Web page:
An Evening Of Yes Music Plus (ABWH: 1994)
True to the title, this double CD set is full of ancient 70s Yes tunes, although the new ABWH material gets plenty of space (with Squire absent, it's technically speaking not a Yes record and neither Yes nor ABWH is credited on the sleeve).
Disc 1 leads off with solo medleys by Anderson, Howe (on acoustic guitar), and Wakeman (with brief piano selections from his solo records).
Then they dive into the hits, detouring for ABWH monsters like "Brother Of Mine" and "Order Of The Universe" before finishing with "Roundabout."
It's flawlessly professional, and the band carefully toes the line between conservatism - their replications of old 70s hits like "Close To The Edge" and especially "Heart Of The Sunrise" are remarkably precise - and experimentation, with Bruford taking a solo that shows off his mastery of 80s electronic percussion gadgetry and Wakeman getting a good variety of tones out of his keyboards.
Despite this, the new material isn't particularly brilliant and the hits are so over-recorded by now it's not even funny.
Harmless entertainment for serious fans, who will be happier with this than the more easily available ABWH or Union.
Jeff Berlin is on bass this time, making the lack of either Squire or Levin not seem like a serious problem; there are also backing keyboard and guitar players who have little impact. (JA)
A new studio recording with the 80s lineup, including Anderson.
That might sound offputting, but with musical mores having changed for the better in the mid-90s, the record ends up being thoroughly entertaining. There's just as much rock superstar strutting as ever ("The Calling," a thudding riff-fest that ranks with the group's best), but thanks to the down-home production, it all sounds sincere: White's booming, mostly acoustic drumming, Squire's stately, thumping bass, Kaye's old-style Hammond organ, Rabin's surprisingly thoughtful synth and grittier-than-usual guitar heroics, and all of it clearly separated in the mix.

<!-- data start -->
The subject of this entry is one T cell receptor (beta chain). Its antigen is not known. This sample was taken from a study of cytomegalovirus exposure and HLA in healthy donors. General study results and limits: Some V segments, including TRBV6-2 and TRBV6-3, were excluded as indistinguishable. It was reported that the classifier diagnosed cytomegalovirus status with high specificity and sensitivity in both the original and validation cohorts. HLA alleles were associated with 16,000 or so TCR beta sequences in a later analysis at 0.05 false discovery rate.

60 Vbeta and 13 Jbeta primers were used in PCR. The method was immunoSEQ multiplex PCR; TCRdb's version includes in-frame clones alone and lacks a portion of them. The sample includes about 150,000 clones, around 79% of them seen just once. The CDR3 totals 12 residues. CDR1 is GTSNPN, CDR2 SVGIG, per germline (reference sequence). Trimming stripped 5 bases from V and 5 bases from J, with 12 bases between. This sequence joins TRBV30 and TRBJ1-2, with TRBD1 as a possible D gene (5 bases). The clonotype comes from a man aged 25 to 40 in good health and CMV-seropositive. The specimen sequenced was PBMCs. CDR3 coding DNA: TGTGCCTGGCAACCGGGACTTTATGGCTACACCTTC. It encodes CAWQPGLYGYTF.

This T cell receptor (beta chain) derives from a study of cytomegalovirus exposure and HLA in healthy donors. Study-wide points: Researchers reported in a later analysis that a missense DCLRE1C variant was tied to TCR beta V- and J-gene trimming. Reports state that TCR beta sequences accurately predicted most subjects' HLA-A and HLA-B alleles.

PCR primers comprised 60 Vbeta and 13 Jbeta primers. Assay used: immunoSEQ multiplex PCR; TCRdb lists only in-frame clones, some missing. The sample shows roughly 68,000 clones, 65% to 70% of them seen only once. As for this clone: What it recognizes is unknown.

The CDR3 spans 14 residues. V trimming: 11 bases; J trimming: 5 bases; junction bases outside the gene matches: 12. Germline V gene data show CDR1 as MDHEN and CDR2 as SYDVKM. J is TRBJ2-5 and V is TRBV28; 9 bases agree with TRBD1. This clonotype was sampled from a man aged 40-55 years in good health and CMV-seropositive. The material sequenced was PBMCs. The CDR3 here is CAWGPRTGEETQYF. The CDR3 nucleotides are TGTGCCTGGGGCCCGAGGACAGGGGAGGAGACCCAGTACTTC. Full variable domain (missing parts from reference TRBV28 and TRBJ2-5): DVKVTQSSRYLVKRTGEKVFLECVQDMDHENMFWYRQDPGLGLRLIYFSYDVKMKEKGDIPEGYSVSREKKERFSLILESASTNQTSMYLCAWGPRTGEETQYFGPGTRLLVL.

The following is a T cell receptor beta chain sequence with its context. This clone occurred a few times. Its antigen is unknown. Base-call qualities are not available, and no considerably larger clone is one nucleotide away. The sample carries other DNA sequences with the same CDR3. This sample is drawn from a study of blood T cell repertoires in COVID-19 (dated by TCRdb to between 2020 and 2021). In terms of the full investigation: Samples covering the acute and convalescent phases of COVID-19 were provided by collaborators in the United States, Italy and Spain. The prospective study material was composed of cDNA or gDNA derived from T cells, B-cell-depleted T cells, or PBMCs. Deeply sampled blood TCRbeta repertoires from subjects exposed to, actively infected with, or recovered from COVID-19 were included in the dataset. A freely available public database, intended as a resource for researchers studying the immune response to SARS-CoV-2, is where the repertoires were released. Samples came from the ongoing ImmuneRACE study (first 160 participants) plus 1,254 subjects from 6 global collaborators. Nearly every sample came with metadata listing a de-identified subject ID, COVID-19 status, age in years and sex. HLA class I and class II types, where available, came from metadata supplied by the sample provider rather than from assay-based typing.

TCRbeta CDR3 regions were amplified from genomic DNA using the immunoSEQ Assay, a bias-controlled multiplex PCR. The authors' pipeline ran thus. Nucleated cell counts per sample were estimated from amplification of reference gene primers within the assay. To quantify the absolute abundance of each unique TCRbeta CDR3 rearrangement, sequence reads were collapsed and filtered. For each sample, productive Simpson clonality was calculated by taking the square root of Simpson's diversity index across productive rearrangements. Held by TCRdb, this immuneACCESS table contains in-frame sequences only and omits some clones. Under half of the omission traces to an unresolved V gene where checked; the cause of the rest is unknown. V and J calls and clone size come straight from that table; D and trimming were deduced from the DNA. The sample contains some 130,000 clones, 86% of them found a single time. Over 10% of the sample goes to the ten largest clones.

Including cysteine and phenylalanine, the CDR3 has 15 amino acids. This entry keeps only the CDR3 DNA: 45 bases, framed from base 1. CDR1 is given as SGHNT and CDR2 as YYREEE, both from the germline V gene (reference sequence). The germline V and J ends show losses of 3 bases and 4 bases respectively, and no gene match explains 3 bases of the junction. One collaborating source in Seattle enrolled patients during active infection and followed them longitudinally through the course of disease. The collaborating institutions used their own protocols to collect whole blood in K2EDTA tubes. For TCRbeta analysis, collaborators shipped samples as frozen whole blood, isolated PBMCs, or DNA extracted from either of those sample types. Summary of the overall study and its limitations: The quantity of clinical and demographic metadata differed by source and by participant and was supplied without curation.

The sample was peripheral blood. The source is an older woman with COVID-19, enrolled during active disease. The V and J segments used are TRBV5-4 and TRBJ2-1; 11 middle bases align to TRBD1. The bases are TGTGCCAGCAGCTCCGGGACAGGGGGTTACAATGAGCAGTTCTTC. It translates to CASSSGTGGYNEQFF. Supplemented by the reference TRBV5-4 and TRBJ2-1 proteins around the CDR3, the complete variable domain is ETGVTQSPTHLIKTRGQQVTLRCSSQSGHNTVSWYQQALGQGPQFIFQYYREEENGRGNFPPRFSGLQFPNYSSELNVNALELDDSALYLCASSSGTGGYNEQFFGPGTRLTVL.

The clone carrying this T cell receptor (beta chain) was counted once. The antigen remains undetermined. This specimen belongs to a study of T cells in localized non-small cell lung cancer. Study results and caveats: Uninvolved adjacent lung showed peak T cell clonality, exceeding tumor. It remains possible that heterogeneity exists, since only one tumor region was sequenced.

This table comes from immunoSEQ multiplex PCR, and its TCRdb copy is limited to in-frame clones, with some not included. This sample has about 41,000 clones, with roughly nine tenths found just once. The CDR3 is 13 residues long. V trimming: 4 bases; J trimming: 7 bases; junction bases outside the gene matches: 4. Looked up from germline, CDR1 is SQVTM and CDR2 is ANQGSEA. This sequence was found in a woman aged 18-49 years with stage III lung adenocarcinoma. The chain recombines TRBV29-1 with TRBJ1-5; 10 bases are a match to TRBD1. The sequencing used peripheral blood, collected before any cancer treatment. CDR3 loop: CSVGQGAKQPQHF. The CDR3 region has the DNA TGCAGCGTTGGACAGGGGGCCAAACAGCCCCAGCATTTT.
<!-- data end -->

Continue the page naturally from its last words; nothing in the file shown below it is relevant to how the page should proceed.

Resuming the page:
Although the tunes are mostly catchy and sometimes even creative ("State Of Play," with a nod to current hiphop-flavored dance beats), they're occasionally formulaic ("Walls," a pre-fab, would-be FM hit) and almost always too long (the repetitive "I Am Waiting"; the pretty, but boring synthfest "Where Will You Be"; the exhausting, bombastic, quarter-hour "Endless Dream" suite).
And Anderson sounds exactly like he always did, which isn't always a good thing.
Still, this does appear to be a better buy than any other recent Yes record. Rabin produced, and almost everything was written by Anderson and Rabin.
Squire's involvement is minimal, but he does get a co-write on "Real Love," which somehow keeps its funky cool for 8:46. (JA)
Keys To Ascension (1996)
After the last few disjointed records, this was the full reunion of the classic 70s lineup the fans were waiting for (Alan White is on drums instead of Bill Bruford, who had never really rejoined Yes anyway, and had better things to do like touring with King Crimson). What they deliver, though, might not sound very inviting; it's a double CD with only two new tracks, the others being live performances of 70s tunes. With too many earlier live records having rehashed the very biggest hits, they focus on relatively obscure numbers like their stiff arrangement of "America" and Tormato's soothing "Onward."
The only real standards are pleasing, but merely note-for-note recreations of "Siberian Khatru," "Roundabout," and "Starship Trooper" - it does prove that none of these guys have lost a thing, especially Steve Howe. The new pieces are pretty and cleanly performed, and more tasteful than ABWH. But pushing for the highest standards of musicianship backfires by robbing the performances of even the slightest spontaneity or emotion. So the record is an interesting deal for fans, but not the first place to go for live Yes. (JA)
Keys To Ascension 2 (1997)
Another double CD, with the first disc being more from the same live shows that yielded most of the first Ascension record.
The entire second disc consists of new studio recordings. (JA)
Open Your Eyes (1997)
Released at just about the same time as the preceding record, this is a new studio album with guitarist/keyboard player Billy Sherwood replacing Wakeman.
I have the disc and I think it's interesting; Sherwood often sticks with guitar instead of synth, and he's relatively tasteful, so the coefficient of synthesizer cheese is relatively low.
But Anderson's truly unbearable, with irritatingly loud and monotonous harmonies and extraordinarily embarassing lyrics. A mixed bag at best. (JA)
The Ladder (1999)
Yet another new batch of tunes, again featuring Sherwood; they also add keyboard player Igor Khorhoshev and on one track a horn section.
The producer is Bruce Fairbairn. (JA)